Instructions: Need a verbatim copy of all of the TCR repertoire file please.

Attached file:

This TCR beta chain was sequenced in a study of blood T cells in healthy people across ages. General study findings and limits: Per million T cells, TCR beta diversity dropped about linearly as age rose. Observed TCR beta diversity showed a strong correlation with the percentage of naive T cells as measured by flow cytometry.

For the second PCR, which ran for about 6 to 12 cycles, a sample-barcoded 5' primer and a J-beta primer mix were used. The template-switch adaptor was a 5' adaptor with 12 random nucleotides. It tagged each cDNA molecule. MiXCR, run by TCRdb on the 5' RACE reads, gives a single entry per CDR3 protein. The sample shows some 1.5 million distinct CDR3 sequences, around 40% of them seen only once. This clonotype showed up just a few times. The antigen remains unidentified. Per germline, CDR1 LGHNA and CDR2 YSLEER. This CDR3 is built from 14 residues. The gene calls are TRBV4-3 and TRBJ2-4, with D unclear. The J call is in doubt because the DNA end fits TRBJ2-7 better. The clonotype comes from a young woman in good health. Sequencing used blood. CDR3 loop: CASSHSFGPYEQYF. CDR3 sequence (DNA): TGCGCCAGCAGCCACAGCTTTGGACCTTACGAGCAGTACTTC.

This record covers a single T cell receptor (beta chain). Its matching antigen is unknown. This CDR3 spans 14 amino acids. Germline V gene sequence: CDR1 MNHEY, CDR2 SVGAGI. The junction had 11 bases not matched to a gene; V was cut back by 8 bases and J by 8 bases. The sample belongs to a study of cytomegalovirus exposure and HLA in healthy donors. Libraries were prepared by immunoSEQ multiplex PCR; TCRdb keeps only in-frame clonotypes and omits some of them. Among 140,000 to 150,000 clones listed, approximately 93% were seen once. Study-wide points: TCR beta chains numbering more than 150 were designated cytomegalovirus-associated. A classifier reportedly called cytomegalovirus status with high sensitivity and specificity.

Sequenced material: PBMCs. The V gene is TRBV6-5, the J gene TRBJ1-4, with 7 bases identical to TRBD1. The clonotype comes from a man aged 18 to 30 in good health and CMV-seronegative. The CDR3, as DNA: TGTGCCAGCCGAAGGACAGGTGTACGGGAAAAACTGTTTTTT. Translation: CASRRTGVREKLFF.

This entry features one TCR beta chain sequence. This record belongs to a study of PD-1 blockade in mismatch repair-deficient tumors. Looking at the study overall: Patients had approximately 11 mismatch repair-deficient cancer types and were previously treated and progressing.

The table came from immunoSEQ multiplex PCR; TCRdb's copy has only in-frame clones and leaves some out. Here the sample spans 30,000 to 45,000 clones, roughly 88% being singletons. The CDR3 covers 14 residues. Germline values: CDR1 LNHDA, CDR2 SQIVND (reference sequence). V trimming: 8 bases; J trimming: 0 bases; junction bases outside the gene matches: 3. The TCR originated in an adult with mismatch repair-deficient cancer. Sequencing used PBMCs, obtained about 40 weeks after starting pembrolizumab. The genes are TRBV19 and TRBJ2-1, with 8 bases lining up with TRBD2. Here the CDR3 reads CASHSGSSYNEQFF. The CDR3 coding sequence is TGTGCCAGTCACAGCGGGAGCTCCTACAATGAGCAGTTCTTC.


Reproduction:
This TCR beta chain was sequenced in a study of blood T cells in healthy people across ages. General study findings and limits: Per million T cells, TCR beta diversity dropped about linearly as age rose. Observed TCR beta diversity showed a strong correlation with the percentage of naive T cells as measured by flow cytometry.

For the second PCR, which ran for about 6 to 12 cycles, a sample-barcoded 5' primer and a J-beta primer mix were used. The template-switch adaptor was a 5' adaptor with 12 random nucleotides. It tagged each cDNA molecule. MiXCR, run by TCRdb on the 5' RACE reads, gives a single entry per CDR3 protein. The sample shows some 1.5 million distinct CDR3 sequences, around 40% of them seen only once. This clonotype showed up just a few times. The antigen remains unidentified. Per germline, CDR1 LGHNA and CDR2 YSLEER. This CDR3 is built from 14 residues. The gene calls are TRBV4-3 and TRBJ2-4, with D unclear. The J call is in doubt because the DNA end fits TRBJ2-7 better. The clonotype comes from a young woman in good health. Sequencing used blood. CDR3 loop: CASSHSFGPYEQYF. CDR3 sequence (DNA): TGCGCCAGCAGCCACAGCTTTGGACCTTACGAGCAGTACTTC.

This record covers a single T cell receptor (beta chain). Its matching antigen is unknown. This CDR3 spans 14 amino acids. Germline V gene sequence: CDR1 MNHEY, CDR2 SVGAGI. The junction had 11 bases not matched to a gene; V was cut back by 8 bases and J by 8 bases. The sample belongs to a study of cytomegalovirus exposure and HLA in healthy donors. Libraries were prepared by immunoSEQ multiplex PCR; TCRdb keeps only in-frame clonotypes and omits some of them. Among 140,000 to 150,000 clones listed, approximately 93% were seen once. Study-wide points: TCR beta chains numbering more than 150 were designated cytomegalovirus-associated. A classifier reportedly called cytomegalovirus status with high sensitivity and specificity.

Sequenced material: PBMCs. The V gene is TRBV6-5, the J gene TRBJ1-4, with 7 bases identical to TRBD1. The clonotype comes from a man aged 18 to 30 in good health and CMV-seronegative. The CDR3, as DNA: TGTGCCAGCCGAAGGACAGGTGTACGGGAAAAACTGTTTTTT. Translation: CASRRTGVREKLFF.

This entry features one TCR beta chain sequence. This record belongs to a study of PD-1 blockade in mismatch repair-deficient tumors. Looking at the study overall: Patients had approximately 11 mismatch repair-deficient cancer types and were previously treated and progressing.

The table came from immunoSEQ multiplex PCR; TCRdb's copy has only in-frame clones and leaves some out. Here the sample spans 30,000 to 45,000 clones, roughly 88% being singletons. The CDR3 covers 14 residues. Germline values: CDR1 LNHDA, CDR2 SQIVND (reference sequence). V trimming: 8 bases; J trimming: 0 bases; junction bases outside the gene matches: 3. The TCR originated in an adult with mismatch repair-deficient cancer. Sequencing used PBMCs, obtained about 40 weeks after starting pembrolizumab. The genes are TRBV19 and TRBJ2-1, with 8 bases lining up with TRBD2. Here the CDR3 reads CASHSGSSYNEQFF. The CDR3 coding sequence is TGTGCCAGTCACAGCGGGAGCTCCTACAATGAGCAGTTCTTC.